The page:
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The contemporary western tattooist as a multifaceted practitioner

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Although tattooing has been vaguely discussed in an academic literature for over a century, it has only received serious scholarly interest in recent decades. The literature that exists is primarily within the contexts of art history, economics and dominantly, social sciences. With few exceptions, the emphasis is placed on the modified body or the recipient of the tattoo as the focus of the study, and not the process of cultural production. Tattooing from the perspective of the practitioner, and thus the methods, processes and actions of the tattooist, is yet to have gained sufficient focus. As a result, understanding of a creative medium that is a dominant form of cultural consumption is limited, largely deductive and lacking in informed internal voices. This article aims to offer insight into the multifaceted and contingent nature of the role of the contemporary western tattooist, which may be understood as a tattooist working in a western context in the twenty-first century. Conducted by a researcher who is also a professional tattooist, the article is informed by a multimethod methodology combining a contextual review with practical research and autoethnography. Drawing upon professional practice to provide elucidation, a lens for partially understanding the contingent role of the tattooist in pragmatic multiplicity of a visual artist, a designer and a craftsperson is proposed. Specific attention is paid to the notion of craft in accordance to the criteria of the supplemental, material and skill proposed by Adamson to exemplify when the tattooist can be understood as performing the action of a craftsperson. The role of the contemporary western tattooist has been either assumed, ignored or studied without the necessary resources or methodologies within conventional disciplinary approaches. In introducing an insider practitioner perspective into the current dialogue, tattooing may be better understood and researched in the avenues in which it has previously been studied, while also being introduced into the broader craft, design and arts academic discourse.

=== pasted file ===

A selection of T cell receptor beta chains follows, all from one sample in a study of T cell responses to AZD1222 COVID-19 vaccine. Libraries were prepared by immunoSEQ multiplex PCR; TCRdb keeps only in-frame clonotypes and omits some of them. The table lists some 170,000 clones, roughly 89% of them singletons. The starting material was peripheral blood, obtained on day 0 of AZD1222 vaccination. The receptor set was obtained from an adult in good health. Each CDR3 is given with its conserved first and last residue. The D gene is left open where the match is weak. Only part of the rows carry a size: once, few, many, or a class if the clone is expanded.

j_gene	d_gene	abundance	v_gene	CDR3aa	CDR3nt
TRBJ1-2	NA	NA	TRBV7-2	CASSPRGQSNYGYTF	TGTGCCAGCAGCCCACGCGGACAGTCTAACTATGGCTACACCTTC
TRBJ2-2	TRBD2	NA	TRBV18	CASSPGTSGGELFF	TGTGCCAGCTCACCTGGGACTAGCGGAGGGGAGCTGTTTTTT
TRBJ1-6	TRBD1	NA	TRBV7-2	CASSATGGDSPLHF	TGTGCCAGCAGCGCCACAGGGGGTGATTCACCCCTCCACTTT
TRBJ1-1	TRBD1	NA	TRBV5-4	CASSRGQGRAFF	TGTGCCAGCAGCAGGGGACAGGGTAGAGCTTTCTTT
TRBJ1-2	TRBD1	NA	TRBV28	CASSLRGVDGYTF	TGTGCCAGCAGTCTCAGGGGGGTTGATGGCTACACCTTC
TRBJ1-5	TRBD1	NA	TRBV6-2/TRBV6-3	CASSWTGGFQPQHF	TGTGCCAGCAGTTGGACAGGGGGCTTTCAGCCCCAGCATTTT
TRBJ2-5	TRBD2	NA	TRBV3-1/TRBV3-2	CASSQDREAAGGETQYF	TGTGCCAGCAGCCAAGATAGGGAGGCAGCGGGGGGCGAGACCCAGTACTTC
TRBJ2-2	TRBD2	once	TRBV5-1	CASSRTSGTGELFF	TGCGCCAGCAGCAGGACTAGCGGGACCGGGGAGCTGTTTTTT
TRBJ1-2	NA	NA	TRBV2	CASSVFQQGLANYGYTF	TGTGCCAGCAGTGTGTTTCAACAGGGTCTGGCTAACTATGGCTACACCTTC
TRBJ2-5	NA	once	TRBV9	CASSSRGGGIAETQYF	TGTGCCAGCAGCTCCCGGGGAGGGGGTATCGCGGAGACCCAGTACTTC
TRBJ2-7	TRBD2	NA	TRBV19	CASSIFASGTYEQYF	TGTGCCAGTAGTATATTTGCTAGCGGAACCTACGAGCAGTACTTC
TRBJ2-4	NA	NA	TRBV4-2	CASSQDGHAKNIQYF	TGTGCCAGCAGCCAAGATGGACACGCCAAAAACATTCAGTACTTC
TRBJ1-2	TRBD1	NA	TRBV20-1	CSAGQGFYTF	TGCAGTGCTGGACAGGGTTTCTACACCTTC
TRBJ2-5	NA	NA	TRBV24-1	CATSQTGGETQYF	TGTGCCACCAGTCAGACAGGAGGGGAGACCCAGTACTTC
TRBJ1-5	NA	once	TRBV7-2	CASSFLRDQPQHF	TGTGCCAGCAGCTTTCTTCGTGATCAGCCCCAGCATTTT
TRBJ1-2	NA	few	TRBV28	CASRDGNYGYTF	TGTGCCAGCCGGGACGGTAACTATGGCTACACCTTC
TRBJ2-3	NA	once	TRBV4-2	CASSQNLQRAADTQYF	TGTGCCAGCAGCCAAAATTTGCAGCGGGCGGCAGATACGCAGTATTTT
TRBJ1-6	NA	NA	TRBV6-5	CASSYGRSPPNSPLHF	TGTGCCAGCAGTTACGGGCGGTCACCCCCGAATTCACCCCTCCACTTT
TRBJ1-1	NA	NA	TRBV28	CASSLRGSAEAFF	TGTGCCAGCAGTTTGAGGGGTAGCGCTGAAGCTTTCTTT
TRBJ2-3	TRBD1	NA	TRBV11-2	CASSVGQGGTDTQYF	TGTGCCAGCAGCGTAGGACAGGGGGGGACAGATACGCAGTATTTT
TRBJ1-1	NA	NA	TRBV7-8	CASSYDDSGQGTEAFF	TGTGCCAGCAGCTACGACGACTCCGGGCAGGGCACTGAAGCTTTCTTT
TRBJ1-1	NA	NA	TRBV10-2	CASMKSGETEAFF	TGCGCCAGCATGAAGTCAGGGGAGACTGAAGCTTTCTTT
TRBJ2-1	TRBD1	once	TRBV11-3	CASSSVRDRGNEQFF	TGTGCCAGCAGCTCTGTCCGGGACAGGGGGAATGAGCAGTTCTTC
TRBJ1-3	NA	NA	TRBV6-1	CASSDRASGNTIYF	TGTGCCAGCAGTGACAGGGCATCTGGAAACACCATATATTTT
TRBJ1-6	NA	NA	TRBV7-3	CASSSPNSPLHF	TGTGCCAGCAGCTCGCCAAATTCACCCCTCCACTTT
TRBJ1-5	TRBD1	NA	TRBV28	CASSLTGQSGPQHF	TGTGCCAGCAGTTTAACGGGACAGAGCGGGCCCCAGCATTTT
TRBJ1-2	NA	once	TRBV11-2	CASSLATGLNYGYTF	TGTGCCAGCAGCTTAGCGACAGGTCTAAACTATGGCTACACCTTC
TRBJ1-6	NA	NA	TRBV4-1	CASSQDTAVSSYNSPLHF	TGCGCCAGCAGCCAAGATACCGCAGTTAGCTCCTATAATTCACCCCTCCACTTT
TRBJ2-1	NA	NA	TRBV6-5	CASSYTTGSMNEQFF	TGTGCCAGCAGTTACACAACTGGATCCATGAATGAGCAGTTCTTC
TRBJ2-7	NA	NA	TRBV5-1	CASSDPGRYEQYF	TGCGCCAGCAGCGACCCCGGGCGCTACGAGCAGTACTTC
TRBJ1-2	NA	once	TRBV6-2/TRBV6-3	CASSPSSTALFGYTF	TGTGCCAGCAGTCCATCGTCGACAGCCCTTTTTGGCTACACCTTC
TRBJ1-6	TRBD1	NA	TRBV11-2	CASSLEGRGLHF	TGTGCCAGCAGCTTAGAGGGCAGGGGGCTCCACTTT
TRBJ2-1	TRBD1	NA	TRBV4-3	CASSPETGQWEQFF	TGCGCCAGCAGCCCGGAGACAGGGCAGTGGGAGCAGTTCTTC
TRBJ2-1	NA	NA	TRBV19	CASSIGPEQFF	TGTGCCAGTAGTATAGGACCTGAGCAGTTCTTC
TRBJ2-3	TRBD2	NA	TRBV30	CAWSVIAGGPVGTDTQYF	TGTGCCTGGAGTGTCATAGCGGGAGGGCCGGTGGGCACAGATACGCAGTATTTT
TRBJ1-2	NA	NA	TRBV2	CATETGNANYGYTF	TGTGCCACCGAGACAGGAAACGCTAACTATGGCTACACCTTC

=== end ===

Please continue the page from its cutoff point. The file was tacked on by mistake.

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Keywords: applied arts; craftsperson; creative industries; practice-based research; tattooing; visual arts

Document Type: Research Article

Publication date: September 1, 2019

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  • The aim of Craft Research is to advocate and promote current and emerging craft research, including research into materials, processes, methods, concepts, aesthetic and style. This may be in any discipline area of the applied arts and crafts, including craft education.

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